In this week’s Parsha, the Israelites are attacked by Canaanites from Arad. Bnei Yisrael prays for God’s help and the Israelites subsequently experience a military victory over their attackers. They continue their journey but “the soul of the people was discouraged along the way.”
Once again they complain to God and Moshe, demanding to know why they were brought out of Egypt.
Right. Glorious, glamorous, luxurious Egypt.
Sometimes Parsha can get downright depressing.
Anyhoo, Hashem sends venomous snakes, and many of the people die from their bites. A classic Teshuvah (repentance) ensues and Moshe prays on their behalf. The response?
Bamidbar 21:9 Moses made a copper snake and put it on a pole, and whenever a snake bit a man, he would gaze upon the copper snake and live.
In Talmud, Rosh Hashanah 29a, the logical question is asked. Did the brass serpent actually cure the snake bites? The answer is – of course not. The snake is a symbol for mankind to look upward to our Father in Heaven, for it is He who heals.
Another question remains, though. Why would a serpent be a symbol of repentance?
According to Rabbi Mordecai Kamenetzky Moshe experienced a terrifying incident in his first meeting with God. Moshe threw down his staff which then transformed into a snake. Hashem then told Moshe to ‘confront the snake and grab it’. As Rabbi Kamentzky says,
Miraculously, it conformed back into a very benign stick (Exodus 4:1-5). Moshe now teaches that very lesson to Klal Yisrael. It is easy to run from your fears and horrors. Sometimes you may be running from the very monster that bit you. But if you confront the monster with fire in your eyes and sincerity in your heart, then you have nothing to fear. For with the right frame of mind, the very animal that took control of you is not only harmless, it becomes a source of strength.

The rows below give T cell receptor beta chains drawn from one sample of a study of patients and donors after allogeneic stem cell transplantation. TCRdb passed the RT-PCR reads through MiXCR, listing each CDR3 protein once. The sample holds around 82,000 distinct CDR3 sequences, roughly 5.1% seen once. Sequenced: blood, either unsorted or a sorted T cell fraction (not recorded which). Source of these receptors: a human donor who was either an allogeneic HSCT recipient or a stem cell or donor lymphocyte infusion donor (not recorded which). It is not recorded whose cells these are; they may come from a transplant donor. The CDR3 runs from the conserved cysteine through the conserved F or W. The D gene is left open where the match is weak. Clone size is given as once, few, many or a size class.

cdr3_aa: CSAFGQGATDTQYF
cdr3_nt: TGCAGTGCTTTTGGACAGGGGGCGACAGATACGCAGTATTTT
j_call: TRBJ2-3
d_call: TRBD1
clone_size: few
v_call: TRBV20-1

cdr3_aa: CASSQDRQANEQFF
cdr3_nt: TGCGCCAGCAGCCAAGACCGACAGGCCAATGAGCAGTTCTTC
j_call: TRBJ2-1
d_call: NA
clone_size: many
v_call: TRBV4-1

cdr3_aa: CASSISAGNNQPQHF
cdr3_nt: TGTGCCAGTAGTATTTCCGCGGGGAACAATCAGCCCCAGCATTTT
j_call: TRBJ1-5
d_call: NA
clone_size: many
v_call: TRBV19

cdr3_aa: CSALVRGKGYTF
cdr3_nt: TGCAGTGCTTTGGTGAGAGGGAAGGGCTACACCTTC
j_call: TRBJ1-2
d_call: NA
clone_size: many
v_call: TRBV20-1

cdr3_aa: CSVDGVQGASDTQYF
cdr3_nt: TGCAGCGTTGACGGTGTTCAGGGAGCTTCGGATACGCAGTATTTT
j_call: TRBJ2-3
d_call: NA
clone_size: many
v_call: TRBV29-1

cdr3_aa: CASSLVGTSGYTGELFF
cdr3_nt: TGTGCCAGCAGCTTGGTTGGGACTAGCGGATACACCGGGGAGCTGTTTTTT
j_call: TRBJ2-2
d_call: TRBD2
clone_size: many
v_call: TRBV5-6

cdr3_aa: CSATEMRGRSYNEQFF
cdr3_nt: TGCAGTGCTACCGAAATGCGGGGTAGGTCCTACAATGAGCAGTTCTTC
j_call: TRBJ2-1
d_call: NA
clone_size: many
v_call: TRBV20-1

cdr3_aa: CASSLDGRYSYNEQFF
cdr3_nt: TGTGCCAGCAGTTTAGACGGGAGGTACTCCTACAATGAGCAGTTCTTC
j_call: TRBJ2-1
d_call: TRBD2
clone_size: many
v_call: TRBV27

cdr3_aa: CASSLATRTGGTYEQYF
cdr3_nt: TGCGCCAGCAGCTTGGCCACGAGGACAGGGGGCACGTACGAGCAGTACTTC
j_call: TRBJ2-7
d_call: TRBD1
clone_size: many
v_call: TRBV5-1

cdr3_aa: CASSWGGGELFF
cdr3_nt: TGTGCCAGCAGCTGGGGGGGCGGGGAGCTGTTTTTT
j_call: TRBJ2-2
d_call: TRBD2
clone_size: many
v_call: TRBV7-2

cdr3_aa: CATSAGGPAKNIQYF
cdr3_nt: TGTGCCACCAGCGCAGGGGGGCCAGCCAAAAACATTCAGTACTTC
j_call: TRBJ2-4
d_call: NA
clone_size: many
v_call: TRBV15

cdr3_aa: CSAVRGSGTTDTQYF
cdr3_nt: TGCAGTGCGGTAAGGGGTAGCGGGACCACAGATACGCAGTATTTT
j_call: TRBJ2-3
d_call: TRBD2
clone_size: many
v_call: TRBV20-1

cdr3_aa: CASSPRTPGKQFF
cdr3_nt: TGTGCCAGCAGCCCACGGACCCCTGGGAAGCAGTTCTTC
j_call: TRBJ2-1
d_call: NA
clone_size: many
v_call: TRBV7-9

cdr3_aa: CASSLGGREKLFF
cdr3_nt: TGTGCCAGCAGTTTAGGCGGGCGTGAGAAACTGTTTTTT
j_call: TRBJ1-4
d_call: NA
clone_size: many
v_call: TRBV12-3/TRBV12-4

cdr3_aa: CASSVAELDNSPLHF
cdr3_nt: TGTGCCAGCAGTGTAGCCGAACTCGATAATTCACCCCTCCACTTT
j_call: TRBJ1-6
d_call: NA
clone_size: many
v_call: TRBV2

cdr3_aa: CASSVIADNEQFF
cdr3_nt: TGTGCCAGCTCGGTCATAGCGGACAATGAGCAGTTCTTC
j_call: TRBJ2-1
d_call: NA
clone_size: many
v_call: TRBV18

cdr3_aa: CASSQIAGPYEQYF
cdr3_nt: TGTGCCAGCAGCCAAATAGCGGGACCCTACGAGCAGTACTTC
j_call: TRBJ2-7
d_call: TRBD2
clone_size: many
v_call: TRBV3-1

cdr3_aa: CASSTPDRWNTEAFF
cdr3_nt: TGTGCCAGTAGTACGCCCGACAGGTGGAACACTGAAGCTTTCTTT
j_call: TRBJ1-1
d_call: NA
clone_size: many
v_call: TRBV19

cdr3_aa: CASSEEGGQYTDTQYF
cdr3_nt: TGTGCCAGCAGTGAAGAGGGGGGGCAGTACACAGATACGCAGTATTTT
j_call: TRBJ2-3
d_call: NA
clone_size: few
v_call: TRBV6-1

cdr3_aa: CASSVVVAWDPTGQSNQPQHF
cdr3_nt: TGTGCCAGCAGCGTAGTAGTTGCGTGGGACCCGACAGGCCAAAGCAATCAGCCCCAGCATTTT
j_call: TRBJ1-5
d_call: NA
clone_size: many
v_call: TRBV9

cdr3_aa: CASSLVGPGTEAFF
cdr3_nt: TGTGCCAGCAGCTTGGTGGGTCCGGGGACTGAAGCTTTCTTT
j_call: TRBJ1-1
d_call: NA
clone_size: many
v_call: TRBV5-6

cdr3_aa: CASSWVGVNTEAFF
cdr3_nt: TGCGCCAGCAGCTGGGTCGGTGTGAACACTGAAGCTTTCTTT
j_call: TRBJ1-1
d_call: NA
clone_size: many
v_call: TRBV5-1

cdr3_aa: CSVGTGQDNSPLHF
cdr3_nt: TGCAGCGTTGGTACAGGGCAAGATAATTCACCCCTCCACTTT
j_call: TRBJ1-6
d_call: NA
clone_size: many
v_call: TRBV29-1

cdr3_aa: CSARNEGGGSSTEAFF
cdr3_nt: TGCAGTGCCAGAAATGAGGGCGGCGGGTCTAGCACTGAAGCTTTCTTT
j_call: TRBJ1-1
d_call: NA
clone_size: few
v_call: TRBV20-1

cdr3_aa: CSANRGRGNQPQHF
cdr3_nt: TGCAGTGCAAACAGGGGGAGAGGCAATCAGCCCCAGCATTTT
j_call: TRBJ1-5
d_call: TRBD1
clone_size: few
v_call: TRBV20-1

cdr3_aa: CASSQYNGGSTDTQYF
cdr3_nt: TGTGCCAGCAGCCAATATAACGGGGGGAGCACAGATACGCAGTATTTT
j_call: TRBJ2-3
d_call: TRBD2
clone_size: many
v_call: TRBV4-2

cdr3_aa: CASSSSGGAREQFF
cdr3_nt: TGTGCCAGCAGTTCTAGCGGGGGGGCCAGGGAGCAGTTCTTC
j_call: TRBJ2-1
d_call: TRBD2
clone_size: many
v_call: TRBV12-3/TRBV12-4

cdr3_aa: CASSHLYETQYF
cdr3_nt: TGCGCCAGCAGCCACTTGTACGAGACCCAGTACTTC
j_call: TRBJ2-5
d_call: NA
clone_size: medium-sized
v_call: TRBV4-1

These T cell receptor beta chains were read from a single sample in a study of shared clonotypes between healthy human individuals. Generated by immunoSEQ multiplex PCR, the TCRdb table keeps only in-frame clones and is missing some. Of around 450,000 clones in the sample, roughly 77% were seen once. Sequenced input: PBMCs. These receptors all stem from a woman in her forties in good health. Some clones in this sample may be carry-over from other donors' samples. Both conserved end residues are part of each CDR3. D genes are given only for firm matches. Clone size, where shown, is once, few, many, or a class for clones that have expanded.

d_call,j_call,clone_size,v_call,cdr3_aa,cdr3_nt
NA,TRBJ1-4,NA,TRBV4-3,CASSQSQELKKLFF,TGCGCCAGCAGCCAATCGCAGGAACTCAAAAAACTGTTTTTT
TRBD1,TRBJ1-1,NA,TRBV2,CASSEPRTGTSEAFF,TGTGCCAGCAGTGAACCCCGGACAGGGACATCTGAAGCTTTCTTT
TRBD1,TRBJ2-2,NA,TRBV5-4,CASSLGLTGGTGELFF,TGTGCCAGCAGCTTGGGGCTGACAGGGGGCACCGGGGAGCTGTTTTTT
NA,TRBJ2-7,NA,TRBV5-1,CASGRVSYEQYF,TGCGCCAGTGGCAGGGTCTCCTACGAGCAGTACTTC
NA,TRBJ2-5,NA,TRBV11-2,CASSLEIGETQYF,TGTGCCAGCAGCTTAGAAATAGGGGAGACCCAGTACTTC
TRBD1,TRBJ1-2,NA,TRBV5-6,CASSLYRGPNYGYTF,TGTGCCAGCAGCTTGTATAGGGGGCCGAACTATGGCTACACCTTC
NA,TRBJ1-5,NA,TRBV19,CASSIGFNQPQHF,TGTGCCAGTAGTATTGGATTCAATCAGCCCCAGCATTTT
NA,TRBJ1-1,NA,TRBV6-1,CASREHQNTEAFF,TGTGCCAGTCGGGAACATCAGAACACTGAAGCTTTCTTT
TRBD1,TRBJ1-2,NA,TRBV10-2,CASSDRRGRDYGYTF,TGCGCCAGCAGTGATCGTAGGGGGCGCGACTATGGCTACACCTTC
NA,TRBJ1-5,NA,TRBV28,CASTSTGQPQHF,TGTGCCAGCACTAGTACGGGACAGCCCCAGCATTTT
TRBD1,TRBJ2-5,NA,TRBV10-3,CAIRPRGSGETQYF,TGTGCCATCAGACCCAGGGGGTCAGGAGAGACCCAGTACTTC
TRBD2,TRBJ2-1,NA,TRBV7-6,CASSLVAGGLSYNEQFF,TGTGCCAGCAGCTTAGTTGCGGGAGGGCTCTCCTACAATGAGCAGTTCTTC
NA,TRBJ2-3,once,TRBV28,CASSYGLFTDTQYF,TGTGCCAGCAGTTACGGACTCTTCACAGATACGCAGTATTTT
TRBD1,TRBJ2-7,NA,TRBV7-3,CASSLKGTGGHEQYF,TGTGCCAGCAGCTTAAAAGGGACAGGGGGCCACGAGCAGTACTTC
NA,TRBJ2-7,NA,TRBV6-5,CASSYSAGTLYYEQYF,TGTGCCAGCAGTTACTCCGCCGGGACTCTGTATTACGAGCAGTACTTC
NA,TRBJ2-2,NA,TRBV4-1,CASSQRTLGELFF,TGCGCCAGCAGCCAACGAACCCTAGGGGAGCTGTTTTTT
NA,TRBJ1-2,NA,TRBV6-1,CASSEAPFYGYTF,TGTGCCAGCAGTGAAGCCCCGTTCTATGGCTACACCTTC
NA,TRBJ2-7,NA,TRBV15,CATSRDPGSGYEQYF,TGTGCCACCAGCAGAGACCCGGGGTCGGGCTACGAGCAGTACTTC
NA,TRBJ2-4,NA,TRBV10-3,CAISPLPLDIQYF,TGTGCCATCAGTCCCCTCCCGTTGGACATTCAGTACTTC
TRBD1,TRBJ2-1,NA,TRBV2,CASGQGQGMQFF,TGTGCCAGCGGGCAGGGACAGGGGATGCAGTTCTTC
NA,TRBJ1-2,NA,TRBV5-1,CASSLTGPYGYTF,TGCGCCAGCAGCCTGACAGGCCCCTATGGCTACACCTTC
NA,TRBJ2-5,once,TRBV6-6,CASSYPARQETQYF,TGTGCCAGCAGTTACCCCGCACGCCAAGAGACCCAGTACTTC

This week’s recipe is inspired by the snake on the stick. Think ‘flesh’ on a stick – a kabob stick, to be exact.
Grilled Chicken Kebab
- 9 skinless, boneless, chicken thighs
- 1/3 cup ketchup
- 1/3 cup soy sauce
- 1/4 cup honey
- 2 tablespoons crushed garlic
- 1/2 – 1 teaspoon hot sauce (depending on your taste)
- 1 teaspoon chili powder
- Cut each thigh down the middle and pound as flat as possible.
- Mix remaining ingredients in a bowl.
- Place chicken in bowl to marinade. The longer the better! (Try for at least an hour.)
- Thread two pieces of chicken along the kabob sticks, one after the other.
- Spray bar-b-q with Pam or oil spray.
- Bar-b-q until brown.
B’tayavon and have a great Shabbat!